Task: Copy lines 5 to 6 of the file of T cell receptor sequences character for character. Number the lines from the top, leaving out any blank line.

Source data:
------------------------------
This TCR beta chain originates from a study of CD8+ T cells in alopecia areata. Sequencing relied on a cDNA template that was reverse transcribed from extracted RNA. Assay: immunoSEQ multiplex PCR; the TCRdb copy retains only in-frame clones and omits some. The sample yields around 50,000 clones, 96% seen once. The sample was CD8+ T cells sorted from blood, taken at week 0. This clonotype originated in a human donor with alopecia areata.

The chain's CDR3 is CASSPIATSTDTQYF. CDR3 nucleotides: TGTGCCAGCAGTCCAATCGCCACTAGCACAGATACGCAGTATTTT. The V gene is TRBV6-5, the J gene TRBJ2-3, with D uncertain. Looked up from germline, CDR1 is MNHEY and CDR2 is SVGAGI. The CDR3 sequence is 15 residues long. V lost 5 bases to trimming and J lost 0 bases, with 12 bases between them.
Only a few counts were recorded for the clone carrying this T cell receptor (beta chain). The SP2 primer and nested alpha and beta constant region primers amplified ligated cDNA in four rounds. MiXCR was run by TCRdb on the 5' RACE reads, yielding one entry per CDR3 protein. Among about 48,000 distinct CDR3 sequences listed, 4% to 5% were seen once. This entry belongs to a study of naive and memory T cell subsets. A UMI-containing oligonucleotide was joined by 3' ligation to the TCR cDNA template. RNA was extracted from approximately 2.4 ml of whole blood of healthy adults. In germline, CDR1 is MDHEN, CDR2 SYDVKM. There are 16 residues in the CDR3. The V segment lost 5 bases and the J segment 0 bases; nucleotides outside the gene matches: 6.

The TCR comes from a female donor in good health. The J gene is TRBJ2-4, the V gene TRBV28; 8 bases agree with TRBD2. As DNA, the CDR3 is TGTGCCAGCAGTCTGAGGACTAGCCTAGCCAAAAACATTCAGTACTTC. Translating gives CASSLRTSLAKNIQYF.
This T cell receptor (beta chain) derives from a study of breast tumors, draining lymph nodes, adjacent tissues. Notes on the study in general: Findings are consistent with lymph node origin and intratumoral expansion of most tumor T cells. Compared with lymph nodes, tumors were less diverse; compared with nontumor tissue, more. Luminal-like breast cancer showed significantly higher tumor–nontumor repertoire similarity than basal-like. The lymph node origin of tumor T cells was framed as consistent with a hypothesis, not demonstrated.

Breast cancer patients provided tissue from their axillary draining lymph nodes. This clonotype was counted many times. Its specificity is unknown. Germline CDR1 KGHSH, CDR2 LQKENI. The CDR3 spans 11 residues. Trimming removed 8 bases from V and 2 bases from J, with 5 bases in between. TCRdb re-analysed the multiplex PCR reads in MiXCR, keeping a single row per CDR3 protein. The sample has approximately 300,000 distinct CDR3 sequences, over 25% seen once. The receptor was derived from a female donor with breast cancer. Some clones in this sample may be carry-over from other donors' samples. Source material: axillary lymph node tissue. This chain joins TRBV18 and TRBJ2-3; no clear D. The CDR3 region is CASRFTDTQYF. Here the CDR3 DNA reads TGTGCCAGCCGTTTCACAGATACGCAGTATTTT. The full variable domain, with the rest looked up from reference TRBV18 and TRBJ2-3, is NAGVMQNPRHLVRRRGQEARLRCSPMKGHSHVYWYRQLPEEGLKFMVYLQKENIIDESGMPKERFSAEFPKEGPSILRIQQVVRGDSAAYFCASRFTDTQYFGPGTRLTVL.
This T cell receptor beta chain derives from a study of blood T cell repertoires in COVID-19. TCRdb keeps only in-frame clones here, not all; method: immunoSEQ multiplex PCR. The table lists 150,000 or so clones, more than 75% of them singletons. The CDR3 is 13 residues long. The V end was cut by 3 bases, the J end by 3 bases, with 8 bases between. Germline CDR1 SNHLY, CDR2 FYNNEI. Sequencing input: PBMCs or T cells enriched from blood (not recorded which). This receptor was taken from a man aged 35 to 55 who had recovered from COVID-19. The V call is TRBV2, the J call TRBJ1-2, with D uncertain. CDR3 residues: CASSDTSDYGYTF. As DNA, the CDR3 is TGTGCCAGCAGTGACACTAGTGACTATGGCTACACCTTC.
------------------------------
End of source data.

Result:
This T cell receptor (beta chain) derives from a study of breast tumors, draining lymph nodes, adjacent tissues. Notes on the study in general: Findings are consistent with lymph node origin and intratumoral expansion of most tumor T cells. Compared with lymph nodes, tumors were less diverse; compared with nontumor tissue, more. Luminal-like breast cancer showed significantly higher tumor–nontumor repertoire similarity than basal-like. The lymph node origin of tumor T cells was framed as consistent with a hypothesis, not demonstrated.

Breast cancer patients provided tissue from their axillary draining lymph nodes. This clonotype was counted many times. Its specificity is unknown. Germline CDR1 KGHSH, CDR2 LQKENI. The CDR3 spans 11 residues. Trimming removed 8 bases from V and 2 bases from J, with 5 bases in between. TCRdb re-analysed the multiplex PCR reads in MiXCR, keeping a single row per CDR3 protein. The sample has approximately 300,000 distinct CDR3 sequences, over 25% seen once. The receptor was derived from a female donor with breast cancer. Some clones in this sample may be carry-over from other donors' samples. Source material: axillary lymph node tissue. This chain joins TRBV18 and TRBJ2-3; no clear D. The CDR3 region is CASRFTDTQYF. Here the CDR3 DNA reads TGTGCCAGCCGTTTCACAGATACGCAGTATTTT. The full variable domain, with the rest looked up from reference TRBV18 and TRBJ2-3, is NAGVMQNPRHLVRRRGQEARLRCSPMKGHSHVYWYRQLPEEGLKFMVYLQKENIIDESGMPKERFSAEFPKEGPSILRIQQVVRGDSAAYFCASRFTDTQYFGPGTRLTVL.